Boot Sequence and Priority

I am wondering if someone can shed some light on how priority works in OpenWrt boot sequence that is found in System -> Startup tab. It starts with 0 and goes to 99 but if it's bigger than 99 then the script moves back up indicating that only the first 2 digits get recognized by it.

On the other hand I would like information on the priority itself. How does OpenWrt start those scripts, is it some kind of delay tactic, so specific scripts start at the specific time and not before that? How does it calculate what time to start the script? How does it calculate the delay between the scripts?

I would really appreciate if someone can answer these questions, thank you.

The scripts in init-style start/stop directories are typically executed with run-parts or a script equivalent that executes them in "shell-glob" order (alphabetical). Hence the reason that you may see 05something.sh as otherwise 10something_else.sh would be executed first.

In the init script there are two numbers, one for start up, one for shutdown. This allows one to modify the "reverse" the order as needed for shutdown (it's not always exactly the reverse that is needed). In OpenQrt you'll find the enabled services symlinked in /etc/rc.d with either an S or a K to indicate start or kill ordering.

Scripts are typically run sequentially and a "failure" return status from any of them may end the start-up or shut-down sequence unexpectedly. If you're writing your own, think about what will happen if your script fails somehow -- if it hangs (or runs) forever, your machine will never complete boot and you may not be able to log in, as SSH may not be running yet.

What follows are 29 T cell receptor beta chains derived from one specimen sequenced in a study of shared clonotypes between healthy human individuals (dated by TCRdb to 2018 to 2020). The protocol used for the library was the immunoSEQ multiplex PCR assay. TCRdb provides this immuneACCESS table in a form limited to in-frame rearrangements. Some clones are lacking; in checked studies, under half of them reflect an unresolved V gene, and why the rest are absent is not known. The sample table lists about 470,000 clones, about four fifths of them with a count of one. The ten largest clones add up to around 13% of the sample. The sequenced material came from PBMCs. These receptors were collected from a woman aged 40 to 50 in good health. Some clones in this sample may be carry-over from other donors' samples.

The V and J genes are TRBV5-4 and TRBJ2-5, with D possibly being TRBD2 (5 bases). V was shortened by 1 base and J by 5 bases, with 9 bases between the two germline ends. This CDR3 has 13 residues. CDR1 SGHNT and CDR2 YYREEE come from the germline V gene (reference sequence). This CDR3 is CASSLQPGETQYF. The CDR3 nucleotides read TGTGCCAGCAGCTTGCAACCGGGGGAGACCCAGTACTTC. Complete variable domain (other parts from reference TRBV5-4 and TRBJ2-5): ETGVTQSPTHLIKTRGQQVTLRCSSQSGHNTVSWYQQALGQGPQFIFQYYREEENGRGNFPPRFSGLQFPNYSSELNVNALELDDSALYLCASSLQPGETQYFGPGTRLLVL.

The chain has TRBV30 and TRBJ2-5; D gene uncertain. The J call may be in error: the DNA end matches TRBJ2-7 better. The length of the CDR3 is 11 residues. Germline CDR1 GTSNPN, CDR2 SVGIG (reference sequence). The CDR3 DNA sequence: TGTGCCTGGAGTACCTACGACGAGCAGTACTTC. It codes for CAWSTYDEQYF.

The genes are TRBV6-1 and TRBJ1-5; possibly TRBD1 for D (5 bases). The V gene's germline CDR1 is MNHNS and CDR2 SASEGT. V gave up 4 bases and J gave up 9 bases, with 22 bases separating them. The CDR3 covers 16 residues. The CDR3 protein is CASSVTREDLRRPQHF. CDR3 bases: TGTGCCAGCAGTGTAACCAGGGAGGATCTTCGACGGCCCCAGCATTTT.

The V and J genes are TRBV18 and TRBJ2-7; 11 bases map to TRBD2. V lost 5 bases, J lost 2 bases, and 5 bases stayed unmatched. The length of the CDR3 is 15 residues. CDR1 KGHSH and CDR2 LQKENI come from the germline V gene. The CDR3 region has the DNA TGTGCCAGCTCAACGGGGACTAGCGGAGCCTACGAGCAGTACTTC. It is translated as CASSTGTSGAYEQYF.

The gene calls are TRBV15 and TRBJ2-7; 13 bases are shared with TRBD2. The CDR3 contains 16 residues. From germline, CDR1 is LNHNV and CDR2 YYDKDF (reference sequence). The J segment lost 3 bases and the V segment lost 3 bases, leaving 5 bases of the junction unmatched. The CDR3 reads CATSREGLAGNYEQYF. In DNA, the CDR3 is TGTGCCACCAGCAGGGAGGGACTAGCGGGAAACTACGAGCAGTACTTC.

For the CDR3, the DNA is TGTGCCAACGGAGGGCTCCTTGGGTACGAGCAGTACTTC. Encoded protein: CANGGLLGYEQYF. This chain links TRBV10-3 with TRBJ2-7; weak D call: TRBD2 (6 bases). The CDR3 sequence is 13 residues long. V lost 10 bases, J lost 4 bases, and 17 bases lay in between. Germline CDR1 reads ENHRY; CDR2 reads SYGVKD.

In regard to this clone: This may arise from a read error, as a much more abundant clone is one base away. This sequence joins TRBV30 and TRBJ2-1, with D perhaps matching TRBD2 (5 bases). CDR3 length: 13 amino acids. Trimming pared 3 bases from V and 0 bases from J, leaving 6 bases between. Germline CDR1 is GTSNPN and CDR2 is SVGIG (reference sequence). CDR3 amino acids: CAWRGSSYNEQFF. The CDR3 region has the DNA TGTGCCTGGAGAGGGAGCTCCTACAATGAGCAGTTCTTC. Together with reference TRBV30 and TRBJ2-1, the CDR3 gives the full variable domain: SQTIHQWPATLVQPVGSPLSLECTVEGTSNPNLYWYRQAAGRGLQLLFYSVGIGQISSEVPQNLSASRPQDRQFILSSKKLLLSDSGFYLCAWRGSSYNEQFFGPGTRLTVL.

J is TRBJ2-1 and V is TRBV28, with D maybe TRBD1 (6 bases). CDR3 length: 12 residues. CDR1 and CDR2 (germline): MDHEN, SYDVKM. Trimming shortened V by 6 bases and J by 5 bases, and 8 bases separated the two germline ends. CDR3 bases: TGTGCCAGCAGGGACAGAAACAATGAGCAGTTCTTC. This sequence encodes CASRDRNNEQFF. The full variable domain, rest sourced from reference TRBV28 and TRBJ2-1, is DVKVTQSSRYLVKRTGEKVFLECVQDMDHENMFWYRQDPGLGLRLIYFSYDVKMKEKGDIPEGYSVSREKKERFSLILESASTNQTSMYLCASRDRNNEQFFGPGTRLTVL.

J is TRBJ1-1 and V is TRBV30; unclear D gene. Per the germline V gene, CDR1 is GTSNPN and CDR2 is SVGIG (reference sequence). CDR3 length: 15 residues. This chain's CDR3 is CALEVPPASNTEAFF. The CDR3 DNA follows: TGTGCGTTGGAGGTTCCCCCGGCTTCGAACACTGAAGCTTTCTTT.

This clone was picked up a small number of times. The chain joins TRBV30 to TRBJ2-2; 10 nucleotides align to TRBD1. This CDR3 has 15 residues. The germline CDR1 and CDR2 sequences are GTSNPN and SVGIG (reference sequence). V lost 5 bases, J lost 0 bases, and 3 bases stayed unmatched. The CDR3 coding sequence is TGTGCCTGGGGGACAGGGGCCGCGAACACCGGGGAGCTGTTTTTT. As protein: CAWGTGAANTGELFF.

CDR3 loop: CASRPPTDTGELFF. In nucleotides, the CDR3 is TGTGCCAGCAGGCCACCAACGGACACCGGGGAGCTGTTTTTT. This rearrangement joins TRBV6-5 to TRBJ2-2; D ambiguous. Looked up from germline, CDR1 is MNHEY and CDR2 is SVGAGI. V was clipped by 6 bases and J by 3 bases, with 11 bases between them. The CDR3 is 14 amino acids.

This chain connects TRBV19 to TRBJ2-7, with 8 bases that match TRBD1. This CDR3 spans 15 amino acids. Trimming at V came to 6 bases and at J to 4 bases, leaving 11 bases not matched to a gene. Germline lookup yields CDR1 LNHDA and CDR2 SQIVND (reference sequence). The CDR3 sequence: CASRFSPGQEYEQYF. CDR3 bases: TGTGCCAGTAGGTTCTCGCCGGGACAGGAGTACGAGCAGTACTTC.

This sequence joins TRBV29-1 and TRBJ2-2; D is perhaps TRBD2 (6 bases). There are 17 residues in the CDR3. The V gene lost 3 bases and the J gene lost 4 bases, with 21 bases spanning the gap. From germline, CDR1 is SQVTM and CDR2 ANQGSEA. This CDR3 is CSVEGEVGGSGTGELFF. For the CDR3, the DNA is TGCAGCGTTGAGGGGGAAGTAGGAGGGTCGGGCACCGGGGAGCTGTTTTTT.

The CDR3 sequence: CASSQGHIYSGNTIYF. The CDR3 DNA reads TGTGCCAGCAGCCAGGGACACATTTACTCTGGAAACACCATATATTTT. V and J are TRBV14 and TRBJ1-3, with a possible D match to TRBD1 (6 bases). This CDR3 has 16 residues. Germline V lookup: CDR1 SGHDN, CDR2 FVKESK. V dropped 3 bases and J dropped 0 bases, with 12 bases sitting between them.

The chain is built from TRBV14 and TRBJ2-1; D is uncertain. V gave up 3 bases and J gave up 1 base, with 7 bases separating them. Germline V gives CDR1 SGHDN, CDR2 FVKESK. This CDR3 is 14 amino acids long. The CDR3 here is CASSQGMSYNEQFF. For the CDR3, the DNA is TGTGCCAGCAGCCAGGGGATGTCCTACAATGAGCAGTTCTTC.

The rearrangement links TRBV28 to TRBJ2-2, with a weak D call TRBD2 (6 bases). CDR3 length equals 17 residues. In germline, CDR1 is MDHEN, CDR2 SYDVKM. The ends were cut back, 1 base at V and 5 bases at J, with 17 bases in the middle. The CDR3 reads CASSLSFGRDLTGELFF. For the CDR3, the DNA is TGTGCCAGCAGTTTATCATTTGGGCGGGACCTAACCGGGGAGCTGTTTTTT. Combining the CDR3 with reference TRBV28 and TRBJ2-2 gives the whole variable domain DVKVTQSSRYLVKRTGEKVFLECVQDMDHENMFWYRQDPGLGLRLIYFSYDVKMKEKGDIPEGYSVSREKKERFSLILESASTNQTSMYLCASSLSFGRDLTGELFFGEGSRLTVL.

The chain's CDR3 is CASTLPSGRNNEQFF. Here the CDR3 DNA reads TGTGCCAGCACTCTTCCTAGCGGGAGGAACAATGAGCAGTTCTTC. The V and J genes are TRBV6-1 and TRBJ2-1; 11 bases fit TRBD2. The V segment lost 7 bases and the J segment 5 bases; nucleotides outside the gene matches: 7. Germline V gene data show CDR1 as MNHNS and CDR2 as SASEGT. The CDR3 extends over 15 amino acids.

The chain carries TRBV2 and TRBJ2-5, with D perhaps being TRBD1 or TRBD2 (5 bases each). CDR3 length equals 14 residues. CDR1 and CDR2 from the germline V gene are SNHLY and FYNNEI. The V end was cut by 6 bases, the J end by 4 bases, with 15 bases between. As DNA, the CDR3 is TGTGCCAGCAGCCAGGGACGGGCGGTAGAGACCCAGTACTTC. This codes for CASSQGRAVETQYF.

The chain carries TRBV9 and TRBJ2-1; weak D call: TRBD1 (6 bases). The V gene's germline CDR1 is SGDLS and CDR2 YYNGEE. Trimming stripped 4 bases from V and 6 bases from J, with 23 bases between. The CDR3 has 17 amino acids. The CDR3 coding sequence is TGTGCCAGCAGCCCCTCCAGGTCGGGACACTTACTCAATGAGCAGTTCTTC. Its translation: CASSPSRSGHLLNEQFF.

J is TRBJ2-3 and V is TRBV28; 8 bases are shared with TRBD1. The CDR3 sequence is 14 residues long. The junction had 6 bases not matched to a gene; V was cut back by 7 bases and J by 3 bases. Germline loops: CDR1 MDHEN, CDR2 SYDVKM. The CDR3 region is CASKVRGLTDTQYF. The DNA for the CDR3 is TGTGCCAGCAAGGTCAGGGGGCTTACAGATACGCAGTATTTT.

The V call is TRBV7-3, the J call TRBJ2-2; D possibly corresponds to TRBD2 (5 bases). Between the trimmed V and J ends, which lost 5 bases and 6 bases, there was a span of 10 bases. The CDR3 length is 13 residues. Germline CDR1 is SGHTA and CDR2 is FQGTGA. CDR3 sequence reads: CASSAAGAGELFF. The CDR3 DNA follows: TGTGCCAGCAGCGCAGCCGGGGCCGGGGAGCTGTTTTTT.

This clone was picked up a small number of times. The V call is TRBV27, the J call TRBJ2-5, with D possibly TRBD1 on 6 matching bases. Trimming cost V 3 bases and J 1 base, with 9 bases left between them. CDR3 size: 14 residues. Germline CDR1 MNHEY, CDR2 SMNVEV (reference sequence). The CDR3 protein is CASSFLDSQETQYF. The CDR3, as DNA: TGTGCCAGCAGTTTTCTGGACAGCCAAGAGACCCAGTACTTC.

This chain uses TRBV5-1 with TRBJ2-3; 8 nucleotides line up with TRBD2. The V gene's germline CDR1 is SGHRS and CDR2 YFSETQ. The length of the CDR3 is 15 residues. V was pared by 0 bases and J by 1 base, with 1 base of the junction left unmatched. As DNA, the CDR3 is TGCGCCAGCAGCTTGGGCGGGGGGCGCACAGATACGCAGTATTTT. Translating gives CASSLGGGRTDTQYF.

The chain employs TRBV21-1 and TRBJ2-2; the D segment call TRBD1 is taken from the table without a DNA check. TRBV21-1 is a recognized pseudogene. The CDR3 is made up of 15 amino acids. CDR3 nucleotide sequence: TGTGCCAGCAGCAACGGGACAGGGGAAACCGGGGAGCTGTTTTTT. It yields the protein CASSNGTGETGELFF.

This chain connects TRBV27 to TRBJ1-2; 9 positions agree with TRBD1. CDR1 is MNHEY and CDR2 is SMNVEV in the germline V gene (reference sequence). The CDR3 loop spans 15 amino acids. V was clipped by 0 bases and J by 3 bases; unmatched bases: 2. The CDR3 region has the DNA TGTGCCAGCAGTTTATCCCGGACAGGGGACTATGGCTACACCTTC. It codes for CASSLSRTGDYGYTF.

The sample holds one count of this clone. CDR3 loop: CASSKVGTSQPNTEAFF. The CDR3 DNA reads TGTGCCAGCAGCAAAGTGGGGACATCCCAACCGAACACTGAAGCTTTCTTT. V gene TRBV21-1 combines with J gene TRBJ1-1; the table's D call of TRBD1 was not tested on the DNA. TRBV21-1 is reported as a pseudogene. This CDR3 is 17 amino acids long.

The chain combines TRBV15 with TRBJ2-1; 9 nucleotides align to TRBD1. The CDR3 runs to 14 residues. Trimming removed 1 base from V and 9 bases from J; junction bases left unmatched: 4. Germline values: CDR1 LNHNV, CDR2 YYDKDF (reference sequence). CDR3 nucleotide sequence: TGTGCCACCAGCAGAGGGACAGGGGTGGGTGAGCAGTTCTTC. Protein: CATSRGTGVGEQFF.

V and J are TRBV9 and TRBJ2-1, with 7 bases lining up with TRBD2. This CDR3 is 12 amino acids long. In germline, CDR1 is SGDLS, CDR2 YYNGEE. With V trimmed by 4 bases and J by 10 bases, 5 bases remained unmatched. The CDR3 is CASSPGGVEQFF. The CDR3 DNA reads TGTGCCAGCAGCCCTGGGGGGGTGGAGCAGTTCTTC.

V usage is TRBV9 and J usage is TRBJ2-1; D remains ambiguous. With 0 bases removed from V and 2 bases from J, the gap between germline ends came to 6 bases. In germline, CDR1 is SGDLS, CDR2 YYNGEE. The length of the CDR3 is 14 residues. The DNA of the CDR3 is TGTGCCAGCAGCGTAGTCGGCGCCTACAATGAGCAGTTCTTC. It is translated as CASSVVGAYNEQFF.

I am not interested in writing my own script but I am more interested in the priority numbering. Because I thought the priority is more like a start time in seconds from boot (but I think it's wrong). For instance, if cron is given a priority of 30 then it would start 30 seconds after the router initially boots up? I don't want to sound stupid but I was thinking maybe there is a way to make a certain script start after a certain time. For example wait a few seconds to let the device connect to internet and then start the vpn-policy-routing. I know I can always put sleep command in /etc/rc.local and then start it from there. But I thought maybe there is a built-in way for that. Please correct me if I'm mistaken anywhere.

No, it is simple ordering, not time.

If you want to start something NN seconds after an event in the boot sequence, you'll need to start something at the "from now point" (otherwise the boot sequence will "freeze" for NN seconds), that will later start what you want.

Be aware that time changes quite a bit during the boot sequence (once early, based on file system stamps, as there is typically not a battery-backed real-time clock, once when NTP is up and running), typical tools like cron or at are not robust.

For most things, using a "hotplug" script -- one triggered on an event happening, such as NTP sync or DHCP lease granted -- is better than a fixed delay. Like start-up scripts, these scripts should also be "quick and fail-proof" in nature, though they can, for example start daemons.

Using sleep (of more than a very brief time) in a start-up, shut-down, hotplug, or other system script is pretty much always a bad idea, due to the serial nature of execution, including scripts and actions that might not be immediately apparent to you.

Alright, got it now. Thanks.

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